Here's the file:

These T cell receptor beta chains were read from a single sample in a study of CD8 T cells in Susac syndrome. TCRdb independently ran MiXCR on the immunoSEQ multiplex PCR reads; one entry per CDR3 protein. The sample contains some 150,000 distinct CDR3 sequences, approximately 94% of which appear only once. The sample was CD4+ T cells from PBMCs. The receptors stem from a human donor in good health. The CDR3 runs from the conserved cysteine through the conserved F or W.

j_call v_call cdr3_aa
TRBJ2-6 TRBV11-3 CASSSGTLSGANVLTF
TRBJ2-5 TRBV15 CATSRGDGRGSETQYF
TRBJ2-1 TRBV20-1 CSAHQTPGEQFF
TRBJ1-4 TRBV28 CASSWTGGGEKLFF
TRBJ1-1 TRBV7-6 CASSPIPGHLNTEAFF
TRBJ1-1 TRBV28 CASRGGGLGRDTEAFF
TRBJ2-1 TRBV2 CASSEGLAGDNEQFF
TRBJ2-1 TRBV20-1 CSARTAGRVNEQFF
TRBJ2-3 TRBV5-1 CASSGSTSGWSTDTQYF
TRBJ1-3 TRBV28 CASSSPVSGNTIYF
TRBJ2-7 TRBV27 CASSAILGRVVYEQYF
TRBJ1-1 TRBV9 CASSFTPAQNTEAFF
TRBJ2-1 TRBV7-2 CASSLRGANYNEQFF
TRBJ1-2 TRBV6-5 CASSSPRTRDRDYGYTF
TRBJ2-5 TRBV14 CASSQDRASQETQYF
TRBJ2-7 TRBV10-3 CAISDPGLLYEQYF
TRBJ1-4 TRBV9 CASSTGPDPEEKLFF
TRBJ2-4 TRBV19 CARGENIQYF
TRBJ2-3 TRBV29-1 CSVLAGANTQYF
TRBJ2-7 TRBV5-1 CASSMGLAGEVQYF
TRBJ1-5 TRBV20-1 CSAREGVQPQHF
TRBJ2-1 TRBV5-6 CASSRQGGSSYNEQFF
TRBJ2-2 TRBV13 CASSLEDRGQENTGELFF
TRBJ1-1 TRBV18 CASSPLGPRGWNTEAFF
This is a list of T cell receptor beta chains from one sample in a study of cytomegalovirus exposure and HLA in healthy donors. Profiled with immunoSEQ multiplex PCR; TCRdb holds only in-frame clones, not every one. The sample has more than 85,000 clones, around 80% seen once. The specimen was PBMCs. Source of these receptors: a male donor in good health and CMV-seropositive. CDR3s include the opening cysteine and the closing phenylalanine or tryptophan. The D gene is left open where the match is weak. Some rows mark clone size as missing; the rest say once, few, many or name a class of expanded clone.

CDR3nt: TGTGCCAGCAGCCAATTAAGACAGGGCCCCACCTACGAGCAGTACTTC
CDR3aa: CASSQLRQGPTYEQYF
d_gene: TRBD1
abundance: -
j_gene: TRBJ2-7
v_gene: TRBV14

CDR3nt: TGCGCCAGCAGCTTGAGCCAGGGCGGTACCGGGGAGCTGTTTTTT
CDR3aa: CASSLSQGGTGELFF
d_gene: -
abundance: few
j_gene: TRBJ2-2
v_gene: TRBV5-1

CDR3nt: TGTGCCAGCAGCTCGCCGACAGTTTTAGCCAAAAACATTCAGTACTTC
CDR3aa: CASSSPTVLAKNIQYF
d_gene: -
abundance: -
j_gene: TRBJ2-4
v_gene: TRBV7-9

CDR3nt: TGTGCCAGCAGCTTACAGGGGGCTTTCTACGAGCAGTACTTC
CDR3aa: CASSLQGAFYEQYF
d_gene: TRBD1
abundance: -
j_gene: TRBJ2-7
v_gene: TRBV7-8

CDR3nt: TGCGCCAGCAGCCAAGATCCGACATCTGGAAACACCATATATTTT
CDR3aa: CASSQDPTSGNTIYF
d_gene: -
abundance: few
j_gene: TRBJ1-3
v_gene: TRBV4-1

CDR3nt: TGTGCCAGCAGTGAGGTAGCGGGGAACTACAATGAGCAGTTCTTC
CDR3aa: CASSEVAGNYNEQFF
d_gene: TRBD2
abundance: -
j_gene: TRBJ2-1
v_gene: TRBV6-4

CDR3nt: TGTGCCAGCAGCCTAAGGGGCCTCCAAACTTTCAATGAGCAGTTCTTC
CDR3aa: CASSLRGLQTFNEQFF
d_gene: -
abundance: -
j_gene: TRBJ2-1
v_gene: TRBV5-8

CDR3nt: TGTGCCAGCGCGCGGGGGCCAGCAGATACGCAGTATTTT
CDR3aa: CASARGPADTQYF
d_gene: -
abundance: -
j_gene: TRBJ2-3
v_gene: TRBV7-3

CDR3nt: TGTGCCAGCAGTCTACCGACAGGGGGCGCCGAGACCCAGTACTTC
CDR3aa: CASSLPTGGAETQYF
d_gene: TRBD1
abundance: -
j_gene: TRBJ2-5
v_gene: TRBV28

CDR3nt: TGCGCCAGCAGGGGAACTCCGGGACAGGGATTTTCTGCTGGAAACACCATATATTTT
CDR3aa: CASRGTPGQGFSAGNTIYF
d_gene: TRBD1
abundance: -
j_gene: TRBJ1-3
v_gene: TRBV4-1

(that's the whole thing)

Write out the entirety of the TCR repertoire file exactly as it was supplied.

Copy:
These T cell receptor beta chains were read from a single sample in a study of CD8 T cells in Susac syndrome. TCRdb independently ran MiXCR on the immunoSEQ multiplex PCR reads; one entry per CDR3 protein. The sample contains some 150,000 distinct CDR3 sequences, approximately 94% of which appear only once. The sample was CD4+ T cells from PBMCs. The receptors stem from a human donor in good health. The CDR3 runs from the conserved cysteine through the conserved F or W.

j_call v_call cdr3_aa
TRBJ2-6 TRBV11-3 CASSSGTLSGANVLTF
TRBJ2-5 TRBV15 CATSRGDGRGSETQYF
TRBJ2-1 TRBV20-1 CSAHQTPGEQFF
TRBJ1-4 TRBV28 CASSWTGGGEKLFF
TRBJ1-1 TRBV7-6 CASSPIPGHLNTEAFF
TRBJ1-1 TRBV28 CASRGGGLGRDTEAFF
TRBJ2-1 TRBV2 CASSEGLAGDNEQFF
TRBJ2-1 TRBV20-1 CSARTAGRVNEQFF
TRBJ2-3 TRBV5-1 CASSGSTSGWSTDTQYF
TRBJ1-3 TRBV28 CASSSPVSGNTIYF
TRBJ2-7 TRBV27 CASSAILGRVVYEQYF
TRBJ1-1 TRBV9 CASSFTPAQNTEAFF
TRBJ2-1 TRBV7-2 CASSLRGANYNEQFF
TRBJ1-2 TRBV6-5 CASSSPRTRDRDYGYTF
TRBJ2-5 TRBV14 CASSQDRASQETQYF
TRBJ2-7 TRBV10-3 CAISDPGLLYEQYF
TRBJ1-4 TRBV9 CASSTGPDPEEKLFF
TRBJ2-4 TRBV19 CARGENIQYF
TRBJ2-3 TRBV29-1 CSVLAGANTQYF
TRBJ2-7 TRBV5-1 CASSMGLAGEVQYF
TRBJ1-5 TRBV20-1 CSAREGVQPQHF
TRBJ2-1 TRBV5-6 CASSRQGGSSYNEQFF
TRBJ2-2 TRBV13 CASSLEDRGQENTGELFF
TRBJ1-1 TRBV18 CASSPLGPRGWNTEAFF
This is a list of T cell receptor beta chains from one sample in a study of cytomegalovirus exposure and HLA in healthy donors. Profiled with immunoSEQ multiplex PCR; TCRdb holds only in-frame clones, not every one. The sample has more than 85,000 clones, around 80% seen once. The specimen was PBMCs. Source of these receptors: a male donor in good health and CMV-seropositive. CDR3s include the opening cysteine and the closing phenylalanine or tryptophan. The D gene is left open where the match is weak. Some rows mark clone size as missing; the rest say once, few, many or name a class of expanded clone.

CDR3nt: TGTGCCAGCAGCCAATTAAGACAGGGCCCCACCTACGAGCAGTACTTC
CDR3aa: CASSQLRQGPTYEQYF
d_gene: TRBD1
abundance: -
j_gene: TRBJ2-7
v_gene: TRBV14

CDR3nt: TGCGCCAGCAGCTTGAGCCAGGGCGGTACCGGGGAGCTGTTTTTT
CDR3aa: CASSLSQGGTGELFF
d_gene: -
abundance: few
j_gene: TRBJ2-2
v_gene: TRBV5-1

CDR3nt: TGTGCCAGCAGCTCGCCGACAGTTTTAGCCAAAAACATTCAGTACTTC
CDR3aa: CASSSPTVLAKNIQYF
d_gene: -
abundance: -
j_gene: TRBJ2-4
v_gene: TRBV7-9

CDR3nt: TGTGCCAGCAGCTTACAGGGGGCTTTCTACGAGCAGTACTTC
CDR3aa: CASSLQGAFYEQYF
d_gene: TRBD1
abundance: -
j_gene: TRBJ2-7
v_gene: TRBV7-8

CDR3nt: TGCGCCAGCAGCCAAGATCCGACATCTGGAAACACCATATATTTT
CDR3aa: CASSQDPTSGNTIYF
d_gene: -
abundance: few
j_gene: TRBJ1-3
v_gene: TRBV4-1

CDR3nt: TGTGCCAGCAGTGAGGTAGCGGGGAACTACAATGAGCAGTTCTTC
CDR3aa: CASSEVAGNYNEQFF
d_gene: TRBD2
abundance: -
j_gene: TRBJ2-1
v_gene: TRBV6-4

CDR3nt: TGTGCCAGCAGCCTAAGGGGCCTCCAAACTTTCAATGAGCAGTTCTTC
CDR3aa: CASSLRGLQTFNEQFF
d_gene: -
abundance: -
j_gene: TRBJ2-1
v_gene: TRBV5-8

CDR3nt: TGTGCCAGCGCGCGGGGGCCAGCAGATACGCAGTATTTT
CDR3aa: CASARGPADTQYF
d_gene: -
abundance: -
j_gene: TRBJ2-3
v_gene: TRBV7-3

CDR3nt: TGTGCCAGCAGTCTACCGACAGGGGGCGCCGAGACCCAGTACTTC
CDR3aa: CASSLPTGGAETQYF
d_gene: TRBD1
abundance: -
j_gene: TRBJ2-5
v_gene: TRBV28

CDR3nt: TGCGCCAGCAGGGGAACTCCGGGACAGGGATTTTCTGCTGGAAACACCATATATTTT
CDR3aa: CASRGTPGQGFSAGNTIYF
d_gene: TRBD1
abundance: -
j_gene: TRBJ1-3
v_gene: TRBV4-1